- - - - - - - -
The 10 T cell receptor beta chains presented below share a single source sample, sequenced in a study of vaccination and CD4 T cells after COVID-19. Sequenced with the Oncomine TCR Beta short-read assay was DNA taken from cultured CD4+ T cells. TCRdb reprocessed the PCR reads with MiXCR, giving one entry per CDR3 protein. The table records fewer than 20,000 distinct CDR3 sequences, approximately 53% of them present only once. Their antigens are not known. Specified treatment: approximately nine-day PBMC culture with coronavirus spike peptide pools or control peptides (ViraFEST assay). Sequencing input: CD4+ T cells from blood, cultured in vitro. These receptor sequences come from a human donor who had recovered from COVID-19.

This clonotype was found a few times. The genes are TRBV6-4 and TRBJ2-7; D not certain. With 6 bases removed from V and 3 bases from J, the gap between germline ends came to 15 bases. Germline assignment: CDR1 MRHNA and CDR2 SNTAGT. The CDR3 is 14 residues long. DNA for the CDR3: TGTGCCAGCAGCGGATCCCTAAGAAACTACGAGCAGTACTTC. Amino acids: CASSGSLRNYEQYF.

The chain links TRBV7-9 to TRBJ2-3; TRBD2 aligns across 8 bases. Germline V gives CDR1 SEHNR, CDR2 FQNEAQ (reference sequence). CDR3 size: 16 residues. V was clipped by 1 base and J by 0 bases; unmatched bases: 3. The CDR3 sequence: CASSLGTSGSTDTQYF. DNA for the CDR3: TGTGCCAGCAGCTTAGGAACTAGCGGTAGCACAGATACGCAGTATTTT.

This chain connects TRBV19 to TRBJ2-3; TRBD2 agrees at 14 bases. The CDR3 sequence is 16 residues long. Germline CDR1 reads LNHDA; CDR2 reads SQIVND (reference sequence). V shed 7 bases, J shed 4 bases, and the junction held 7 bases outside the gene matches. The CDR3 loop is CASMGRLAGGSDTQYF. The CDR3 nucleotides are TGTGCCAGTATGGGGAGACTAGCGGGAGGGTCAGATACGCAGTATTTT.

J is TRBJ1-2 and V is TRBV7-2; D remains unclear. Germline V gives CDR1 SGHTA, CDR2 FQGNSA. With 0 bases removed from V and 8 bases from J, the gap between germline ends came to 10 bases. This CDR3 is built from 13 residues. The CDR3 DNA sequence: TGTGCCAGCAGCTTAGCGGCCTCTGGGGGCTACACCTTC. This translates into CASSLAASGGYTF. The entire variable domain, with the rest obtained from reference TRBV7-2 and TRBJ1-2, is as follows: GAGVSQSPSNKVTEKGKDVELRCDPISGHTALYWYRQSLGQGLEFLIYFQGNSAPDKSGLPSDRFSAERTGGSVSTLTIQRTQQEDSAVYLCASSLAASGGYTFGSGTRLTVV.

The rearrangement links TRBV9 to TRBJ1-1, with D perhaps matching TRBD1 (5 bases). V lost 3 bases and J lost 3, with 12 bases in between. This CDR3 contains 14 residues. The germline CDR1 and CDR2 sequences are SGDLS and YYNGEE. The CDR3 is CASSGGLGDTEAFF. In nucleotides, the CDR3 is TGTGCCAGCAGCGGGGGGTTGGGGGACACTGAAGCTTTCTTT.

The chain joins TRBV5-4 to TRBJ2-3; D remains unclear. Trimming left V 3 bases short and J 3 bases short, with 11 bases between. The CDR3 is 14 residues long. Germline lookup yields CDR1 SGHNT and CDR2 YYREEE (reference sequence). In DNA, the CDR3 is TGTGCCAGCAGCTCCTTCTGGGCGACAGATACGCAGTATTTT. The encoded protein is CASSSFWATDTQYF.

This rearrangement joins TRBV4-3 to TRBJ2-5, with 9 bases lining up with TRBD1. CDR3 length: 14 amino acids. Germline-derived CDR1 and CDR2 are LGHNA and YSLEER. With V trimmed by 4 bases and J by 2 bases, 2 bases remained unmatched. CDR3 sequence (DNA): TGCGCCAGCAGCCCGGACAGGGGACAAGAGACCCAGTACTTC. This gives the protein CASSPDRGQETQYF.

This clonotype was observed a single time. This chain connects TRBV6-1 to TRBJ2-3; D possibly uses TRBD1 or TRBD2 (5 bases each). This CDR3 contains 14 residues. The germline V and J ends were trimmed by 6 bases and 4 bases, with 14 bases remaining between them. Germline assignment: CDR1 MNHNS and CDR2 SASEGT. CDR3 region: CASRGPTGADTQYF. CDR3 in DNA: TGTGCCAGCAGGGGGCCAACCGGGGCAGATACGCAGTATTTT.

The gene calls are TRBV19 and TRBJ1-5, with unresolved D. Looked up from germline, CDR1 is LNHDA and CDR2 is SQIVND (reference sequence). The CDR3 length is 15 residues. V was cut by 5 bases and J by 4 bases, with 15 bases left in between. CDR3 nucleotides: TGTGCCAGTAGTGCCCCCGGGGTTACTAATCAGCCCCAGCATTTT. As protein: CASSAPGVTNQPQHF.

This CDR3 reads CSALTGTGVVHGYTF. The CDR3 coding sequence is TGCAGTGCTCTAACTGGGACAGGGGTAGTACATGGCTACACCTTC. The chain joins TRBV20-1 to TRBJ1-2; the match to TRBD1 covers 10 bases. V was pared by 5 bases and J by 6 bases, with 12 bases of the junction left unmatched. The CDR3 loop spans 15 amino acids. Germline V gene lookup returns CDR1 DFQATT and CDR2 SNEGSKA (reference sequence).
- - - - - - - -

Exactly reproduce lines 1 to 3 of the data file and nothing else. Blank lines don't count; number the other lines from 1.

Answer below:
The 10 T cell receptor beta chains presented below share a single source sample, sequenced in a study of vaccination and CD4 T cells after COVID-19. Sequenced with the Oncomine TCR Beta short-read assay was DNA taken from cultured CD4+ T cells. TCRdb reprocessed the PCR reads with MiXCR, giving one entry per CDR3 protein. The table records fewer than 20,000 distinct CDR3 sequences, approximately 53% of them present only once. Their antigens are not known. Specified treatment: approximately nine-day PBMC culture with coronavirus spike peptide pools or control peptides (ViraFEST assay). Sequencing input: CD4+ T cells from blood, cultured in vitro. These receptor sequences come from a human donor who had recovered from COVID-19.

This clonotype was found a few times. The genes are TRBV6-4 and TRBJ2-7; D not certain. With 6 bases removed from V and 3 bases from J, the gap between germline ends came to 15 bases. Germline assignment: CDR1 MRHNA and CDR2 SNTAGT. The CDR3 is 14 residues long. DNA for the CDR3: TGTGCCAGCAGCGGATCCCTAAGAAACTACGAGCAGTACTTC. Amino acids: CASSGSLRNYEQYF.

The chain links TRBV7-9 to TRBJ2-3; TRBD2 aligns across 8 bases. Germline V gives CDR1 SEHNR, CDR2 FQNEAQ (reference sequence). CDR3 size: 16 residues. V was clipped by 1 base and J by 0 bases; unmatched bases: 3. The CDR3 sequence: CASSLGTSGSTDTQYF. DNA for the CDR3: TGTGCCAGCAGCTTAGGAACTAGCGGTAGCACAGATACGCAGTATTTT.